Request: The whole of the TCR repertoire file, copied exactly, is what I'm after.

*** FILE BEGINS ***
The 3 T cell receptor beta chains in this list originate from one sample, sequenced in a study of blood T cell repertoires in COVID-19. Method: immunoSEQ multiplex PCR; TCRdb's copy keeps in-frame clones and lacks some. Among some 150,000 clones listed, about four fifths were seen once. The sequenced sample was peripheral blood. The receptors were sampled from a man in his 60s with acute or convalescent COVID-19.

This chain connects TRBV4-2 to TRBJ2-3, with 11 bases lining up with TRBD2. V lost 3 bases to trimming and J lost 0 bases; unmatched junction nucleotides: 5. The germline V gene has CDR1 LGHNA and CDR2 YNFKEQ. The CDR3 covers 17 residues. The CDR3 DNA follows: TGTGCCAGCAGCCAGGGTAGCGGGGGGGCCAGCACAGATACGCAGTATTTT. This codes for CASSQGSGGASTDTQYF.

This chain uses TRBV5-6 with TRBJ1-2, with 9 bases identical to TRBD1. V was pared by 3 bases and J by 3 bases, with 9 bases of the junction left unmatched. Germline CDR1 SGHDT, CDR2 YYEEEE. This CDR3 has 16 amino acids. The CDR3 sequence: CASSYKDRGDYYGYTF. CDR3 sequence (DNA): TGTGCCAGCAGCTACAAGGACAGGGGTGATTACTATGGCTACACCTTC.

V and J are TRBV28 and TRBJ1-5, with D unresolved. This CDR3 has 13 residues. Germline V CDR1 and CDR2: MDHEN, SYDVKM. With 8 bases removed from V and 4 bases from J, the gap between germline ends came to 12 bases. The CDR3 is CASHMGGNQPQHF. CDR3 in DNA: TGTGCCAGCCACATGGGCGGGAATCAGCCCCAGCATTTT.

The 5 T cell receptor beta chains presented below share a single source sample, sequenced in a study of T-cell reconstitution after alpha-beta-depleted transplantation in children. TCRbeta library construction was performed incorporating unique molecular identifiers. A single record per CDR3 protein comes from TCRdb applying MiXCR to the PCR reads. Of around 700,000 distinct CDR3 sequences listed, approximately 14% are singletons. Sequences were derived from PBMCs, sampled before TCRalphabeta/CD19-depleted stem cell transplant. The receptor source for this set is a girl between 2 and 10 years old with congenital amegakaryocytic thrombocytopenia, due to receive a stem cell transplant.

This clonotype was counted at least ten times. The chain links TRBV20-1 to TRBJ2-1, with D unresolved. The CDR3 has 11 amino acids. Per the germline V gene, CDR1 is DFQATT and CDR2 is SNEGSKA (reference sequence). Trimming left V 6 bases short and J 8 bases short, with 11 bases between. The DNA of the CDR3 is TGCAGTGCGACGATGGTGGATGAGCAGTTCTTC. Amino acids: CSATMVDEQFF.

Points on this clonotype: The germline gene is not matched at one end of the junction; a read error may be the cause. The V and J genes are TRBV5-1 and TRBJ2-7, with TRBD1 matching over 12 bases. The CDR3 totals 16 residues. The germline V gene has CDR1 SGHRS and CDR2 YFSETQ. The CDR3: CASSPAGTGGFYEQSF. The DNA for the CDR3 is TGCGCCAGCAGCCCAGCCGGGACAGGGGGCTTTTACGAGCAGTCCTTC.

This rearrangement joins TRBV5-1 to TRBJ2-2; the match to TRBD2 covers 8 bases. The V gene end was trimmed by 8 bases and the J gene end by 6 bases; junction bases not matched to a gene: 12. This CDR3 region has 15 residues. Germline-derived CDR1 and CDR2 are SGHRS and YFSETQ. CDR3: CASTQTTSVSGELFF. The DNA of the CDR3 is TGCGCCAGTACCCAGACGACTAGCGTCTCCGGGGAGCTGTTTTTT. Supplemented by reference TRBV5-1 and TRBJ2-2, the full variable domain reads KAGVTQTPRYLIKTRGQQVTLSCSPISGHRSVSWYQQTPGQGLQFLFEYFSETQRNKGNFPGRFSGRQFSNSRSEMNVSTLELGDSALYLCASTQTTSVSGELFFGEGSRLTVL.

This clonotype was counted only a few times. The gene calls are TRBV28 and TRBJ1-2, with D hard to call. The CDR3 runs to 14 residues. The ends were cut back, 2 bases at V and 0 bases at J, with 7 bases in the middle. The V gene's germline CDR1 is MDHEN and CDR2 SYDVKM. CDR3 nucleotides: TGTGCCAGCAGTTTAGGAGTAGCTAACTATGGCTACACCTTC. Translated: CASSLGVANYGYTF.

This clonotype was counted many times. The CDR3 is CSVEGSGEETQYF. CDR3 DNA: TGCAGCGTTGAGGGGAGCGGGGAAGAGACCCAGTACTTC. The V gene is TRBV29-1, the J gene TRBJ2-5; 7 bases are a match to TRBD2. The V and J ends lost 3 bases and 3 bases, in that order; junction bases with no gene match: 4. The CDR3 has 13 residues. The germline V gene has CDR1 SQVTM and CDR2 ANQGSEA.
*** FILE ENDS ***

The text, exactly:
The 3 T cell receptor beta chains in this list originate from one sample, sequenced in a study of blood T cell repertoires in COVID-19. Method: immunoSEQ multiplex PCR; TCRdb's copy keeps in-frame clones and lacks some. Among some 150,000 clones listed, about four fifths were seen once. The sequenced sample was peripheral blood. The receptors were sampled from a man in his 60s with acute or convalescent COVID-19.

This chain connects TRBV4-2 to TRBJ2-3, with 11 bases lining up with TRBD2. V lost 3 bases to trimming and J lost 0 bases; unmatched junction nucleotides: 5. The germline V gene has CDR1 LGHNA and CDR2 YNFKEQ. The CDR3 covers 17 residues. The CDR3 DNA follows: TGTGCCAGCAGCCAGGGTAGCGGGGGGGCCAGCACAGATACGCAGTATTTT. This codes for CASSQGSGGASTDTQYF.

This chain uses TRBV5-6 with TRBJ1-2, with 9 bases identical to TRBD1. V was pared by 3 bases and J by 3 bases, with 9 bases of the junction left unmatched. Germline CDR1 SGHDT, CDR2 YYEEEE. This CDR3 has 16 amino acids. The CDR3 sequence: CASSYKDRGDYYGYTF. CDR3 sequence (DNA): TGTGCCAGCAGCTACAAGGACAGGGGTGATTACTATGGCTACACCTTC.

V and J are TRBV28 and TRBJ1-5, with D unresolved. This CDR3 has 13 residues. Germline V CDR1 and CDR2: MDHEN, SYDVKM. With 8 bases removed from V and 4 bases from J, the gap between germline ends came to 12 bases. The CDR3 is CASHMGGNQPQHF. CDR3 in DNA: TGTGCCAGCCACATGGGCGGGAATCAGCCCCAGCATTTT.

The 5 T cell receptor beta chains presented below share a single source sample, sequenced in a study of T-cell reconstitution after alpha-beta-depleted transplantation in children. TCRbeta library construction was performed incorporating unique molecular identifiers. A single record per CDR3 protein comes from TCRdb applying MiXCR to the PCR reads. Of around 700,000 distinct CDR3 sequences listed, approximately 14% are singletons. Sequences were derived from PBMCs, sampled before TCRalphabeta/CD19-depleted stem cell transplant. The receptor source for this set is a girl between 2 and 10 years old with congenital amegakaryocytic thrombocytopenia, due to receive a stem cell transplant.

This clonotype was counted at least ten times. The chain links TRBV20-1 to TRBJ2-1, with D unresolved. The CDR3 has 11 amino acids. Per the germline V gene, CDR1 is DFQATT and CDR2 is SNEGSKA (reference sequence). Trimming left V 6 bases short and J 8 bases short, with 11 bases between. The DNA of the CDR3 is TGCAGTGCGACGATGGTGGATGAGCAGTTCTTC. Amino acids: CSATMVDEQFF.

Points on this clonotype: The germline gene is not matched at one end of the junction; a read error may be the cause. The V and J genes are TRBV5-1 and TRBJ2-7, with TRBD1 matching over 12 bases. The CDR3 totals 16 residues. The germline V gene has CDR1 SGHRS and CDR2 YFSETQ. The CDR3: CASSPAGTGGFYEQSF. The DNA for the CDR3 is TGCGCCAGCAGCCCAGCCGGGACAGGGGGCTTTTACGAGCAGTCCTTC.

This rearrangement joins TRBV5-1 to TRBJ2-2; the match to TRBD2 covers 8 bases. The V gene end was trimmed by 8 bases and the J gene end by 6 bases; junction bases not matched to a gene: 12. This CDR3 region has 15 residues. Germline-derived CDR1 and CDR2 are SGHRS and YFSETQ. CDR3: CASTQTTSVSGELFF. The DNA of the CDR3 is TGCGCCAGTACCCAGACGACTAGCGTCTCCGGGGAGCTGTTTTTT. Supplemented by reference TRBV5-1 and TRBJ2-2, the full variable domain reads KAGVTQTPRYLIKTRGQQVTLSCSPISGHRSVSWYQQTPGQGLQFLFEYFSETQRNKGNFPGRFSGRQFSNSRSEMNVSTLELGDSALYLCASTQTTSVSGELFFGEGSRLTVL.

This clonotype was counted only a few times. The gene calls are TRBV28 and TRBJ1-2, with D hard to call. The CDR3 runs to 14 residues. The ends were cut back, 2 bases at V and 0 bases at J, with 7 bases in the middle. The V gene's germline CDR1 is MDHEN and CDR2 SYDVKM. CDR3 nucleotides: TGTGCCAGCAGTTTAGGAGTAGCTAACTATGGCTACACCTTC. Translated: CASSLGVANYGYTF.

This clonotype was counted many times. The CDR3 is CSVEGSGEETQYF. CDR3 DNA: TGCAGCGTTGAGGGGAGCGGGGAAGAGACCCAGTACTTC. The V gene is TRBV29-1, the J gene TRBJ2-5; 7 bases are a match to TRBD2. The V and J ends lost 3 bases and 3 bases, in that order; junction bases with no gene match: 4. The CDR3 has 13 residues. The germline V gene has CDR1 SQVTM and CDR2 ANQGSEA.